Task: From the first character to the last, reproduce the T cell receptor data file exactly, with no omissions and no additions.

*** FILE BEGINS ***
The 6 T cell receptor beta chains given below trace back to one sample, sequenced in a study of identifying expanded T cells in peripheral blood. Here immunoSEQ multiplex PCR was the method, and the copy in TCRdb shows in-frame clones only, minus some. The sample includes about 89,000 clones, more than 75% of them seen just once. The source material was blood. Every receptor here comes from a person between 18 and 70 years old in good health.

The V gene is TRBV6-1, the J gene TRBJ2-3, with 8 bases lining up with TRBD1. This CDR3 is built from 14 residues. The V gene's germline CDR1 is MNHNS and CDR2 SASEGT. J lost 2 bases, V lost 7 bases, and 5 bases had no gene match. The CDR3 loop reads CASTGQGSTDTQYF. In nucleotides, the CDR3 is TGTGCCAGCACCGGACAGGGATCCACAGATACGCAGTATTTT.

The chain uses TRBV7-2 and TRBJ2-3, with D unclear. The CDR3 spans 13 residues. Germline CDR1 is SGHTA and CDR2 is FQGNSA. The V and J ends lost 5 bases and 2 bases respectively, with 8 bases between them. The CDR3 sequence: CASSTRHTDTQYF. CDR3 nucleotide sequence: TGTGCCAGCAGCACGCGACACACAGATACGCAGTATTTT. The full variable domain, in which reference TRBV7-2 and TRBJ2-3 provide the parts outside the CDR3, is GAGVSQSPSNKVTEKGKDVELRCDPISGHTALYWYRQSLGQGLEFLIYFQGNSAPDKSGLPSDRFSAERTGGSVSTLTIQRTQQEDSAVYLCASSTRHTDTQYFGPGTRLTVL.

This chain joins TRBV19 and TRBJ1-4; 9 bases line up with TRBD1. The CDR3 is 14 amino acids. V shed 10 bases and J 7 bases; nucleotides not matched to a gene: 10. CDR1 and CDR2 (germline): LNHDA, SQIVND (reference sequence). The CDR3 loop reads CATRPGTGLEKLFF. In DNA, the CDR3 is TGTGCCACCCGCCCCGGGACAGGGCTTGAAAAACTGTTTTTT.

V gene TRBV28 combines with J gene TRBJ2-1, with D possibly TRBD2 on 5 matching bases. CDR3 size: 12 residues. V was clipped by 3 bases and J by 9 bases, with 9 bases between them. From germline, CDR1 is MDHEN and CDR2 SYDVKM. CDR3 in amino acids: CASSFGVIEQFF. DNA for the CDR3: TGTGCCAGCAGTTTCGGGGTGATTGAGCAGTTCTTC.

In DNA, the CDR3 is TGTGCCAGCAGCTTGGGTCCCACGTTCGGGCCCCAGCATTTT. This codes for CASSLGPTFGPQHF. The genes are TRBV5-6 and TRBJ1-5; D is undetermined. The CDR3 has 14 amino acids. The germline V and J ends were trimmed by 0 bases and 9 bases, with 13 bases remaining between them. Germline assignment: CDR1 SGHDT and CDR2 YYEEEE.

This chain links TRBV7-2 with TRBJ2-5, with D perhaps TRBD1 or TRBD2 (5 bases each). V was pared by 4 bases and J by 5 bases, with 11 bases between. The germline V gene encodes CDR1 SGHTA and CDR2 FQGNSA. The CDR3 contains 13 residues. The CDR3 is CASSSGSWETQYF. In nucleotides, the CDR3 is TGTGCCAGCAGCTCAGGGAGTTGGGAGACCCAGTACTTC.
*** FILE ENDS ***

The 6 T cell receptor beta chains given below trace back to one sample, sequenced in a study of identifying expanded T cells in peripheral blood. Here immunoSEQ multiplex PCR was the method, and the copy in TCRdb shows in-frame clones only, minus some. The sample includes about 89,000 clones, more than 75% of them seen just once. The source material was blood. Every receptor here comes from a person between 18 and 70 years old in good health.

The V gene is TRBV6-1, the J gene TRBJ2-3, with 8 bases lining up with TRBD1. This CDR3 is built from 14 residues. The V gene's germline CDR1 is MNHNS and CDR2 SASEGT. J lost 2 bases, V lost 7 bases, and 5 bases had no gene match. The CDR3 loop reads CASTGQGSTDTQYF. In nucleotides, the CDR3 is TGTGCCAGCACCGGACAGGGATCCACAGATACGCAGTATTTT.

The chain uses TRBV7-2 and TRBJ2-3, with D unclear. The CDR3 spans 13 residues. Germline CDR1 is SGHTA and CDR2 is FQGNSA. The V and J ends lost 5 bases and 2 bases respectively, with 8 bases between them. The CDR3 sequence: CASSTRHTDTQYF. CDR3 nucleotide sequence: TGTGCCAGCAGCACGCGACACACAGATACGCAGTATTTT. The full variable domain, in which reference TRBV7-2 and TRBJ2-3 provide the parts outside the CDR3, is GAGVSQSPSNKVTEKGKDVELRCDPISGHTALYWYRQSLGQGLEFLIYFQGNSAPDKSGLPSDRFSAERTGGSVSTLTIQRTQQEDSAVYLCASSTRHTDTQYFGPGTRLTVL.

This chain joins TRBV19 and TRBJ1-4; 9 bases line up with TRBD1. The CDR3 is 14 amino acids. V shed 10 bases and J 7 bases; nucleotides not matched to a gene: 10. CDR1 and CDR2 (germline): LNHDA, SQIVND (reference sequence). The CDR3 loop reads CATRPGTGLEKLFF. In DNA, the CDR3 is TGTGCCACCCGCCCCGGGACAGGGCTTGAAAAACTGTTTTTT.

V gene TRBV28 combines with J gene TRBJ2-1, with D possibly TRBD2 on 5 matching bases. CDR3 size: 12 residues. V was clipped by 3 bases and J by 9 bases, with 9 bases between them. From germline, CDR1 is MDHEN and CDR2 SYDVKM. CDR3 in amino acids: CASSFGVIEQFF. DNA for the CDR3: TGTGCCAGCAGTTTCGGGGTGATTGAGCAGTTCTTC.

In DNA, the CDR3 is TGTGCCAGCAGCTTGGGTCCCACGTTCGGGCCCCAGCATTTT. This codes for CASSLGPTFGPQHF. The genes are TRBV5-6 and TRBJ1-5; D is undetermined. The CDR3 has 14 amino acids. The germline V and J ends were trimmed by 0 bases and 9 bases, with 13 bases remaining between them. Germline assignment: CDR1 SGHDT and CDR2 YYEEEE.

This chain links TRBV7-2 with TRBJ2-5, with D perhaps TRBD1 or TRBD2 (5 bases each). V was pared by 4 bases and J by 5 bases, with 11 bases between. The germline V gene encodes CDR1 SGHTA and CDR2 FQGNSA. The CDR3 contains 13 residues. The CDR3 is CASSSGSWETQYF. In nucleotides, the CDR3 is TGTGCCAGCAGCTCAGGGAGTTGGGAGACCCAGTACTTC.